The earliest archaeological findings date back from the time of the Thracians, the area of the fortress has also been inhabited during the Ancient Roman and Early Byzantine period.
The fortress was conquered by the armies of the Third Crusade.
The Asen’s Fortress was considerably renovated in the 13th century during the rule of Bulgarian tsar Ivan Asen II to serve as a border fortification against Latin raids, as shown by an eight-line wall inscription.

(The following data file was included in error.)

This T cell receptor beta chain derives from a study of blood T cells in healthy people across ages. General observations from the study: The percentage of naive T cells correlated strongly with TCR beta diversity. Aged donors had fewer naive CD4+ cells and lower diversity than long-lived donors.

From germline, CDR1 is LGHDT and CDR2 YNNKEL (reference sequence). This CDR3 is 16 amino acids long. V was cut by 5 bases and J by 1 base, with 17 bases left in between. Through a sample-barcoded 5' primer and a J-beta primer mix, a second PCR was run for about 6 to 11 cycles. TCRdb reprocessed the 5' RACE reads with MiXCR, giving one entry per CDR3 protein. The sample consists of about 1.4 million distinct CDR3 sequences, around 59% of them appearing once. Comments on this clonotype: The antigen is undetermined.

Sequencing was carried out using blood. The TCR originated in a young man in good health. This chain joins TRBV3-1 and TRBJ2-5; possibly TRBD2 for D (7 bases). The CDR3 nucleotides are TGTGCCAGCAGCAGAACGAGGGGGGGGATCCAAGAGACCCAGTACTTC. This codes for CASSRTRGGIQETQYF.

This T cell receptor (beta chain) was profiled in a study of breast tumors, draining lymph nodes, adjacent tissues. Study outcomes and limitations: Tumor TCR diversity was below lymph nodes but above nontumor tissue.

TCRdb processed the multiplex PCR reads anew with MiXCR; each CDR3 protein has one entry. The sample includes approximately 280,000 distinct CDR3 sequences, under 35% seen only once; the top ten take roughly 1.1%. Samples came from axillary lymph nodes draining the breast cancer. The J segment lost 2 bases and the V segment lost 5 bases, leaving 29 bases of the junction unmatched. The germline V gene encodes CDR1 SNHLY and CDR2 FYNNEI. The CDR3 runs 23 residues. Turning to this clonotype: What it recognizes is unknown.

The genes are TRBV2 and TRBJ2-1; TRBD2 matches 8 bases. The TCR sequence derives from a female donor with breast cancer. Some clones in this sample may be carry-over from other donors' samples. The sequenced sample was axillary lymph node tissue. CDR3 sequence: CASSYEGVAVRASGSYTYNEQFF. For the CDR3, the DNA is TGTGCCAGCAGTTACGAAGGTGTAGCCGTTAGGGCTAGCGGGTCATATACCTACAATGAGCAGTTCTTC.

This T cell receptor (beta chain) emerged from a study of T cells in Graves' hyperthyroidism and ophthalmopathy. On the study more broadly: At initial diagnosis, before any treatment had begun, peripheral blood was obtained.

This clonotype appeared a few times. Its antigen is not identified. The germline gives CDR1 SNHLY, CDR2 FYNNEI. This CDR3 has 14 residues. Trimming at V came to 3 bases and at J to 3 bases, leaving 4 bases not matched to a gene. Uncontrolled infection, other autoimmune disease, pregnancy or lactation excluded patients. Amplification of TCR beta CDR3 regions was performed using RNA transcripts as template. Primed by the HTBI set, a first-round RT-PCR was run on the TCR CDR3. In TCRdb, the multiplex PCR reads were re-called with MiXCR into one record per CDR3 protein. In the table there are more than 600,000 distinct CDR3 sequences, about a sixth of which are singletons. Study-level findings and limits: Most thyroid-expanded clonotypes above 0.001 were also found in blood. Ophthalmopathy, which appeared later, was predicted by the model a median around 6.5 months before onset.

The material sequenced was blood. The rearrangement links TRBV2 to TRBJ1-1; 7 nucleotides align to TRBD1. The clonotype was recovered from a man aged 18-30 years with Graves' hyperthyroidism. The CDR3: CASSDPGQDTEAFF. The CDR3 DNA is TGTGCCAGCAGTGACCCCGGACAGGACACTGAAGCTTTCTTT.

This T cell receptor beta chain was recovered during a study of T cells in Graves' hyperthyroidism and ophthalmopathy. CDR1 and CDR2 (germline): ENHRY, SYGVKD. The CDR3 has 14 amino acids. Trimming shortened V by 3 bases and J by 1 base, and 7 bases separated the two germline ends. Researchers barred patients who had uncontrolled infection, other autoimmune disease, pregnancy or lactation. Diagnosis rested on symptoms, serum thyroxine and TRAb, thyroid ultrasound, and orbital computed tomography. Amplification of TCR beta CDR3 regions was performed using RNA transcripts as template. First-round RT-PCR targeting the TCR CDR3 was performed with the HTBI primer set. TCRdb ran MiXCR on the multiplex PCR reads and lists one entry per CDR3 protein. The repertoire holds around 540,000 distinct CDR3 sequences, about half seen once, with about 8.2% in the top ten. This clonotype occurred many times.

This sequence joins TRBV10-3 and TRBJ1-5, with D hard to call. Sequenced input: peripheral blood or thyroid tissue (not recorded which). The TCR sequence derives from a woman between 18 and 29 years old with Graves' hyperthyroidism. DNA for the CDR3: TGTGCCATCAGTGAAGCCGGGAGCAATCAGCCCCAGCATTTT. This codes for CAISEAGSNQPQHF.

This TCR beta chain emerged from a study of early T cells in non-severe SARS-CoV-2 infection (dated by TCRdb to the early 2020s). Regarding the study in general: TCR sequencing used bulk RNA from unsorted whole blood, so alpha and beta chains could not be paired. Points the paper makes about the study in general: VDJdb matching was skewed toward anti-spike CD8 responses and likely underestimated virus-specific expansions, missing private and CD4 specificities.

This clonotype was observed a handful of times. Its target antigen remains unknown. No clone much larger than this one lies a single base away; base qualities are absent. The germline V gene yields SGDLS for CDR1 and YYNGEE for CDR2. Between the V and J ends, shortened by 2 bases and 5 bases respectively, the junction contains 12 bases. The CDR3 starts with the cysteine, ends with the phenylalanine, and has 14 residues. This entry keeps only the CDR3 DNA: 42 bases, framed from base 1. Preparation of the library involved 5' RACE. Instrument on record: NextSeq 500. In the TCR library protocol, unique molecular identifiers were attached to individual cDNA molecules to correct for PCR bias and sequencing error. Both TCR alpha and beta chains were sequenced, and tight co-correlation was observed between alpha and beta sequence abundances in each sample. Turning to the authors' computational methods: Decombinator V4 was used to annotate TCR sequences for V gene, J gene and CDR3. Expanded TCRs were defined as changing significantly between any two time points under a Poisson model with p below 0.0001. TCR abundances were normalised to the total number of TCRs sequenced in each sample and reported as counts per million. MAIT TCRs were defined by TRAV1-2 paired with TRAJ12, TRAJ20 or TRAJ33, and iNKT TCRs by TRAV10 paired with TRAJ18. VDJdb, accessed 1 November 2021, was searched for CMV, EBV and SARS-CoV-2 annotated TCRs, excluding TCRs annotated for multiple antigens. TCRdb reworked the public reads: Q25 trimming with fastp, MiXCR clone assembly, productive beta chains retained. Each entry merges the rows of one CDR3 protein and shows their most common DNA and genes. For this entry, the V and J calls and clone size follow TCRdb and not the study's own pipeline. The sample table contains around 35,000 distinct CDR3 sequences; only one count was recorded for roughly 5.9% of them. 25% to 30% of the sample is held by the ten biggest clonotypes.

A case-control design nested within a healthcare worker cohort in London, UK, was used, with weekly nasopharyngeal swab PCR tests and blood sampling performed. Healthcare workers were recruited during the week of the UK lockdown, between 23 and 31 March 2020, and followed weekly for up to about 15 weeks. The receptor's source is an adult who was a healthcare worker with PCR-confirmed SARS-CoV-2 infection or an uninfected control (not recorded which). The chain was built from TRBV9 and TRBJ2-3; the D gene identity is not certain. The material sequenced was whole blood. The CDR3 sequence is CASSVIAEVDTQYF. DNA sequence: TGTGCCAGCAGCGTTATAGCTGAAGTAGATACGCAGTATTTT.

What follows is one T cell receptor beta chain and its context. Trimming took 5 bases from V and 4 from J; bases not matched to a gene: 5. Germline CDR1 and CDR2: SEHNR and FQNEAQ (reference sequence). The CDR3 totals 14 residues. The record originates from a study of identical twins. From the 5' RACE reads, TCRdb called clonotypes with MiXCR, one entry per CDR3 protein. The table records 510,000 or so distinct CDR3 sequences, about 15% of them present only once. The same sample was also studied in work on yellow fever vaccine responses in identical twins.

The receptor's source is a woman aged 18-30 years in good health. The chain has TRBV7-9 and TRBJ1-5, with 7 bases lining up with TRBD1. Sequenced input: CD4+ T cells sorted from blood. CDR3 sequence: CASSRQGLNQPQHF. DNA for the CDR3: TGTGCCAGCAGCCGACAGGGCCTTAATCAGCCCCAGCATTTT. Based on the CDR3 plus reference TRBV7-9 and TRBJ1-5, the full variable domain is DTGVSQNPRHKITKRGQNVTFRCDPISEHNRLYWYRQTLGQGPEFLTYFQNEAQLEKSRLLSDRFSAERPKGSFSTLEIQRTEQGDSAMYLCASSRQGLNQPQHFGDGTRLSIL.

The foundations of the fortified walls (the outer ones being 2.9 m thick and preserved up to a height of 3 m, originally 9 – 12 m high), a feudal castle, 30 rooms and 3 water repositories have been excavated from this period.
Taken by the Byzantines after Ivan Asen II’s death, the Asen Fortress was once again in Bulgarian hands at the time of Ivan Alexandar in 1344 only to be conquered and destroyed by the Ottomans during their rule of Bulgaria.